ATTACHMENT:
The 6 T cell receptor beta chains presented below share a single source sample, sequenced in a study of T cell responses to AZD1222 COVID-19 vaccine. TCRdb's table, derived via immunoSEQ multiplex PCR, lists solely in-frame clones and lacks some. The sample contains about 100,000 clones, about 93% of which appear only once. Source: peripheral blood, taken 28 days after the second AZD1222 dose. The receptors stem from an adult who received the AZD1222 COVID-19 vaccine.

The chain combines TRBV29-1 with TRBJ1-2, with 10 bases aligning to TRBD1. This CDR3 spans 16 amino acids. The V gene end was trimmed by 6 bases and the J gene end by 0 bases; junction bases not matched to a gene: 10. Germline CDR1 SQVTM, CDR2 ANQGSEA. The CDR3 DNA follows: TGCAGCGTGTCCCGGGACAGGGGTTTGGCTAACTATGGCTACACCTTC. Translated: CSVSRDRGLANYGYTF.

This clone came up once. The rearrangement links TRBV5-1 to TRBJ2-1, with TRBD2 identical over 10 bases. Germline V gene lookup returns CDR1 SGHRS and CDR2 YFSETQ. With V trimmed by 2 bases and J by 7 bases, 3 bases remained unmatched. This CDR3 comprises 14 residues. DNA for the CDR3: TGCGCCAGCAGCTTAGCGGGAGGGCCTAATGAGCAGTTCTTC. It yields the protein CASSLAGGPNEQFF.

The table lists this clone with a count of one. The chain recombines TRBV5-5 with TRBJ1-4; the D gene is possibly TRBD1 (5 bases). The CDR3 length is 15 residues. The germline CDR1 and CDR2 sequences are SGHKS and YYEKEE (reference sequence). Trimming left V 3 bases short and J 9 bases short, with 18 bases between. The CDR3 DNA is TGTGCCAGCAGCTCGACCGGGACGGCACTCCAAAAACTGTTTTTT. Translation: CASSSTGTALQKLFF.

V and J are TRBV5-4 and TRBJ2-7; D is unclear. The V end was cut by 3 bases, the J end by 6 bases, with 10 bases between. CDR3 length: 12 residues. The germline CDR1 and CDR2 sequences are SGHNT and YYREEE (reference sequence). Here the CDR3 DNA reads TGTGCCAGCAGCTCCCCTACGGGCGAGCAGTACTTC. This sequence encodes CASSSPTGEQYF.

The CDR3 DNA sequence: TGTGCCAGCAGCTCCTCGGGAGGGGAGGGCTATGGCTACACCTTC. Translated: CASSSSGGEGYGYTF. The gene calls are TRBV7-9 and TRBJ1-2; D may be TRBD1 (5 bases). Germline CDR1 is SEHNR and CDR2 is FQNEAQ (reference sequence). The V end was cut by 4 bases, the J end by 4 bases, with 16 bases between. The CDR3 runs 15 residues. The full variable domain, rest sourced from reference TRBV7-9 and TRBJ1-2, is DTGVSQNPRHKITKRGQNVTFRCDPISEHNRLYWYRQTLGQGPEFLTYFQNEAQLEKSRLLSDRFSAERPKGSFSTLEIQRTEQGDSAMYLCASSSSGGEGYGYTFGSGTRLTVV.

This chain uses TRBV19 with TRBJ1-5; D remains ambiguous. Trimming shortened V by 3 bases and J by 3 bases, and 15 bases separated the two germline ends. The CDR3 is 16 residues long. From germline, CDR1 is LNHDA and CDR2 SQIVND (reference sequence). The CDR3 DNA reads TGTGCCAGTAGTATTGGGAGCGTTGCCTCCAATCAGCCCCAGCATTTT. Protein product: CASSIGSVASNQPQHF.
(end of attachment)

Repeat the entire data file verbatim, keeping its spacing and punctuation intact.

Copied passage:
The 6 T cell receptor beta chains presented below share a single source sample, sequenced in a study of T cell responses to AZD1222 COVID-19 vaccine. TCRdb's table, derived via immunoSEQ multiplex PCR, lists solely in-frame clones and lacks some. The sample contains about 100,000 clones, about 93% of which appear only once. Source: peripheral blood, taken 28 days after the second AZD1222 dose. The receptors stem from an adult who received the AZD1222 COVID-19 vaccine.

The chain combines TRBV29-1 with TRBJ1-2, with 10 bases aligning to TRBD1. This CDR3 spans 16 amino acids. The V gene end was trimmed by 6 bases and the J gene end by 0 bases; junction bases not matched to a gene: 10. Germline CDR1 SQVTM, CDR2 ANQGSEA. The CDR3 DNA follows: TGCAGCGTGTCCCGGGACAGGGGTTTGGCTAACTATGGCTACACCTTC. Translated: CSVSRDRGLANYGYTF.

This clone came up once. The rearrangement links TRBV5-1 to TRBJ2-1, with TRBD2 identical over 10 bases. Germline V gene lookup returns CDR1 SGHRS and CDR2 YFSETQ. With V trimmed by 2 bases and J by 7 bases, 3 bases remained unmatched. This CDR3 comprises 14 residues. DNA for the CDR3: TGCGCCAGCAGCTTAGCGGGAGGGCCTAATGAGCAGTTCTTC. It yields the protein CASSLAGGPNEQFF.

The table lists this clone with a count of one. The chain recombines TRBV5-5 with TRBJ1-4; the D gene is possibly TRBD1 (5 bases). The CDR3 length is 15 residues. The germline CDR1 and CDR2 sequences are SGHKS and YYEKEE (reference sequence). Trimming left V 3 bases short and J 9 bases short, with 18 bases between. The CDR3 DNA is TGTGCCAGCAGCTCGACCGGGACGGCACTCCAAAAACTGTTTTTT. Translation: CASSSTGTALQKLFF.

V and J are TRBV5-4 and TRBJ2-7; D is unclear. The V end was cut by 3 bases, the J end by 6 bases, with 10 bases between. CDR3 length: 12 residues. The germline CDR1 and CDR2 sequences are SGHNT and YYREEE (reference sequence). Here the CDR3 DNA reads TGTGCCAGCAGCTCCCCTACGGGCGAGCAGTACTTC. This sequence encodes CASSSPTGEQYF.

The CDR3 DNA sequence: TGTGCCAGCAGCTCCTCGGGAGGGGAGGGCTATGGCTACACCTTC. Translated: CASSSSGGEGYGYTF. The gene calls are TRBV7-9 and TRBJ1-2; D may be TRBD1 (5 bases). Germline CDR1 is SEHNR and CDR2 is FQNEAQ (reference sequence). The V end was cut by 4 bases, the J end by 4 bases, with 16 bases between. The CDR3 runs 15 residues. The full variable domain, rest sourced from reference TRBV7-9 and TRBJ1-2, is DTGVSQNPRHKITKRGQNVTFRCDPISEHNRLYWYRQTLGQGPEFLTYFQNEAQLEKSRLLSDRFSAERPKGSFSTLEIQRTEQGDSAMYLCASSSSGGEGYGYTFGSGTRLTVV.

This chain uses TRBV19 with TRBJ1-5; D remains ambiguous. Trimming shortened V by 3 bases and J by 3 bases, and 15 bases separated the two germline ends. The CDR3 is 16 residues long. From germline, CDR1 is LNHDA and CDR2 SQIVND (reference sequence). The CDR3 DNA reads TGTGCCAGTAGTATTGGGAGCGTTGCCTCCAATCAGCCCCAGCATTTT. Protein product: CASSIGSVASNQPQHF.